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Let's just say it: Samsung is a copycat.

This may be disputed, subject to appeal, void where prohibited, and so on--but after last August's $1 billion judgment by a California jury, we can say without fearing a libel suit that in developing its Galaxy smartphones, Samsung stole design elements from Apple's iPhone. Sure, the "stolen goods" were for comically insignificant elements that perhaps didn't deserve patent protection to begin with: One was for icons with rounded corners while another was for the iPhone's rectangular shape. If Samsung had gone with an ovular phone and sharp-cornered icons, perhaps all this litigation could have been avoided.

But in a 2010 memo, Samsung mobile chief JK Shin did encourage his designers with the phrase, "Let's make something like the iPhone." So feel free, if you must, to shake your head, sigh, and chalk up the Korean conglomerate's sudden, remarkable success to the business equivalent of cheating on a grade-school spelling test. Bad, Samsung!

Now that that's out of your system, here's why Samsung should be lauded rather than loathed. When you boil it down, the electronics giant built upon an existing innovation, the iPhone, to produce a more-advanced, better-selling product. In the process, it transformed itself from a bit player with just 3% of the smartphone market into the market leader.

Samsung engages in a lightly discussed, underappreciated varietal of creativity known as "focused innovation." Oded Shenkar, a professor at Ohio State University and the author of Copycats, defines it thus: "Basically, you try to innovate where you have an advantage and imitate everywhere else." So Samsung built a user interface similar to that of the iPhone but gained its real edge by improving one of Samsung's core strengths: producing big, beautiful screens. In fact, beginning with the company's entry into the semiconductor business, Samsung has cultivated an ability to quickly study, imitate, and, where appropriate, improve upon competitors' products. In an age when information flows freely and contract manufacturers can pump out millions of new devices in a matter of weeks, that skill may be the most underrated in business.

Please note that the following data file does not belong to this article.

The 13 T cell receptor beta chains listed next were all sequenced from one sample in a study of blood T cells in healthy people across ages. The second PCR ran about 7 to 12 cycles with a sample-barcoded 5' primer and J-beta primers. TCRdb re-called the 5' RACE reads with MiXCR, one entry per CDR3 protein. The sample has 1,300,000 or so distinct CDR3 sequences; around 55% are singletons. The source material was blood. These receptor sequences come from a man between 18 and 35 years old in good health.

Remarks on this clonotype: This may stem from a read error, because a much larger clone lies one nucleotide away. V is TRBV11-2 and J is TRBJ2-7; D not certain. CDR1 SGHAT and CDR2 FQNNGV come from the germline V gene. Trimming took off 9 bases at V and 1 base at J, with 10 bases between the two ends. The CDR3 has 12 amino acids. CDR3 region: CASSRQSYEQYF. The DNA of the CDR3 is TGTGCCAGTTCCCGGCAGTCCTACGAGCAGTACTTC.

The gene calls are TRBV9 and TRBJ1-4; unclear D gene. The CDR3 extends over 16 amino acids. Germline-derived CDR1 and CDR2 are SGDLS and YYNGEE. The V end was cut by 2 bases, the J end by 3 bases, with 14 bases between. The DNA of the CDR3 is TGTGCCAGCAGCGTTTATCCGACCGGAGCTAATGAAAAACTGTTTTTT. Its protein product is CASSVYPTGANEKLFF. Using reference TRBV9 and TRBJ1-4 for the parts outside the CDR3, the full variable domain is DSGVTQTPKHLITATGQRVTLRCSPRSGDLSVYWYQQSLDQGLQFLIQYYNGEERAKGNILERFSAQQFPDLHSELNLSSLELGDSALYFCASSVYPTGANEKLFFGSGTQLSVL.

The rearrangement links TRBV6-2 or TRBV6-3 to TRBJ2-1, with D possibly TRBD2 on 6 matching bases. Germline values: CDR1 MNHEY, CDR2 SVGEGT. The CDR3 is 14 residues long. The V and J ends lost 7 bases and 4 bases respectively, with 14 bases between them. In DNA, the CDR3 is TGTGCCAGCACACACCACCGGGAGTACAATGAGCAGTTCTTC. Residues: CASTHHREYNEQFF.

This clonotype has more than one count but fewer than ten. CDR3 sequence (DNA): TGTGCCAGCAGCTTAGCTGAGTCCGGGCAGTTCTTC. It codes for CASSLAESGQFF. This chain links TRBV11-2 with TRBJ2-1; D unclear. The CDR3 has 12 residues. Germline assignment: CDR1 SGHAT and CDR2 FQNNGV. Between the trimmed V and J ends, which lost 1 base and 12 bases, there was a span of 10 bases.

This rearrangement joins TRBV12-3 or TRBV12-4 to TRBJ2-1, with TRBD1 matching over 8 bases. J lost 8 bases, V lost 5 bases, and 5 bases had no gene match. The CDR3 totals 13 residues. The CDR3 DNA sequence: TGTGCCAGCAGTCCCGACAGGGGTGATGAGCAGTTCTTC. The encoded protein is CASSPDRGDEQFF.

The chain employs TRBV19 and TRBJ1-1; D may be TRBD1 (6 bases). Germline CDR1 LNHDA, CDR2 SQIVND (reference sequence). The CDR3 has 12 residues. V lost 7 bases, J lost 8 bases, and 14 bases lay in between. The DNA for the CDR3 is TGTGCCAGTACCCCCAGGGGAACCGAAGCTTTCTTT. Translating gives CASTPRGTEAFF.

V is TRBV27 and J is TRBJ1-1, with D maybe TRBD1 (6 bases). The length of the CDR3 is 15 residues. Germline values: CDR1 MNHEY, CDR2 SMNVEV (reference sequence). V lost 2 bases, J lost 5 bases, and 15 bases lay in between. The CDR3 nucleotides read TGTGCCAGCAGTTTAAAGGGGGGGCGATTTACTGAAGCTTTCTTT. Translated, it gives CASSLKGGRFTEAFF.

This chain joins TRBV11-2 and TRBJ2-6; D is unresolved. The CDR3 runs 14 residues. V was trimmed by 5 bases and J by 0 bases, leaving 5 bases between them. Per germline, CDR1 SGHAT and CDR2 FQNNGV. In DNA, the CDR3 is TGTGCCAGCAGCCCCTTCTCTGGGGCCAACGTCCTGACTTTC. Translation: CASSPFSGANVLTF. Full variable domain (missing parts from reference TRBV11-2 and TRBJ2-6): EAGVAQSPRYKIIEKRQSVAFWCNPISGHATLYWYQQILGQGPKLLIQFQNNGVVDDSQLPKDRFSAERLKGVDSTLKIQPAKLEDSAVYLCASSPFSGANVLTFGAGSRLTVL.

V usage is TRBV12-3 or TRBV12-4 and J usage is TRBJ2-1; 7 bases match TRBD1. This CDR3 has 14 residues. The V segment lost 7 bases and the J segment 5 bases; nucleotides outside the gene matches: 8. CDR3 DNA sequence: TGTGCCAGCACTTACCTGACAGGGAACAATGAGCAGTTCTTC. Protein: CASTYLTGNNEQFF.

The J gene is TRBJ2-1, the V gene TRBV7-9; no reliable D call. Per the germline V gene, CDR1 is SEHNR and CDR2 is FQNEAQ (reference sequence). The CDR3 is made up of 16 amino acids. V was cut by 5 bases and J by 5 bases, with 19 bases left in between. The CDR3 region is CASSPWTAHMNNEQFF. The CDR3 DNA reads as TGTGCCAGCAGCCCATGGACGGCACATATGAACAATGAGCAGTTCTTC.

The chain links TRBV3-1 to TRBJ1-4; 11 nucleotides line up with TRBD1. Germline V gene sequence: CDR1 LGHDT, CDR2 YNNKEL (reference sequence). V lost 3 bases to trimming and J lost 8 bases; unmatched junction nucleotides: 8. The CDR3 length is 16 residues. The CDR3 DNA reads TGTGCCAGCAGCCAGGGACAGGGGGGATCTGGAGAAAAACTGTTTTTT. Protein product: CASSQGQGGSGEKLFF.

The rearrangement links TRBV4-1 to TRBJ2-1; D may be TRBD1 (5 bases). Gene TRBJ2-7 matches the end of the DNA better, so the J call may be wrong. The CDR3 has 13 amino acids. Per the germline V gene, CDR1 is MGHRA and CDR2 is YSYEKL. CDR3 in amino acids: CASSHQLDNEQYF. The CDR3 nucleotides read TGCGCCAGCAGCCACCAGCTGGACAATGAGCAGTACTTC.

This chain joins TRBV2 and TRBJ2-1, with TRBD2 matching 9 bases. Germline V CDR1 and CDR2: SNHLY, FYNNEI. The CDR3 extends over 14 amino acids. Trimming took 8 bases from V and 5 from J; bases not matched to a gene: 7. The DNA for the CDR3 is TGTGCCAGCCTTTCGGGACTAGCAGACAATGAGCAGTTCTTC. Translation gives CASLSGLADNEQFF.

Samsung's strategy--Shenkar dubs it an "innovative imitator"--may lack a certain artistry, but it's also a path set by Steve Jobs himself, who in a 1996 interview said, "Picasso had a saying, 'Good artists copy, great artists steal.' And we have always been shameless about stealing great ideas." For the iPod, Jobs and Apple borrowed liberally from long-forgotten pioneers such as Diamond Multimedia and Creative Labs; in designing the iPhone, from Palm and HP; in designing the iPad, from Microsoft.

Shin encouraged his team to imitate; Apple says it "slavishly" copied. But straining for originality in the post-iPhone era has been a loser strategy. RIM and Nokia's mediocre, unloved--but different!--products have led to dwindling market share, profits, and influence. Samsung, meanwhile, has produced a series of increasingly desirable gadgets, culminating with the beautiful Galaxy SIII, which last November surpassed the iPhone 4S as the world's best-selling smartphone. Since Shin circulated his memo, operating profits at Samsung's mobile division have increased fivefold, growing to $5.2 billion in the third quarter of 2012. During that same period, Samsung shipped 56.3 million smartphones (according to research firm IDC), compared to 26.9 million iPhones.

Samsung's phones aren't popular because of some underhanded trick, but because they're good--and, yes, innovative. Silicon Valley's cool kids may scoff, but its devices have frequently boasted better battery life, bigger screens, and faster data transfer speeds than the iPhone--all for less money. When Apple unveiled the iPhone 5 last fall, it touted LTE download speeds (a Samsung feature since 2009) and a larger screen (Samsung's is bigger). Meanwhile, Samsung's latest Galaxy phones track your eyes and won't dim the screen while you're looking, and a new version released late last year can support two subscribers on the same device, clever features that already seem destined to be copied by its rivals. Samsung's commercials mock Apple fanboys and proclaim, "The next big thing is already here." They're right.

[Illustration by Stephen Doyle]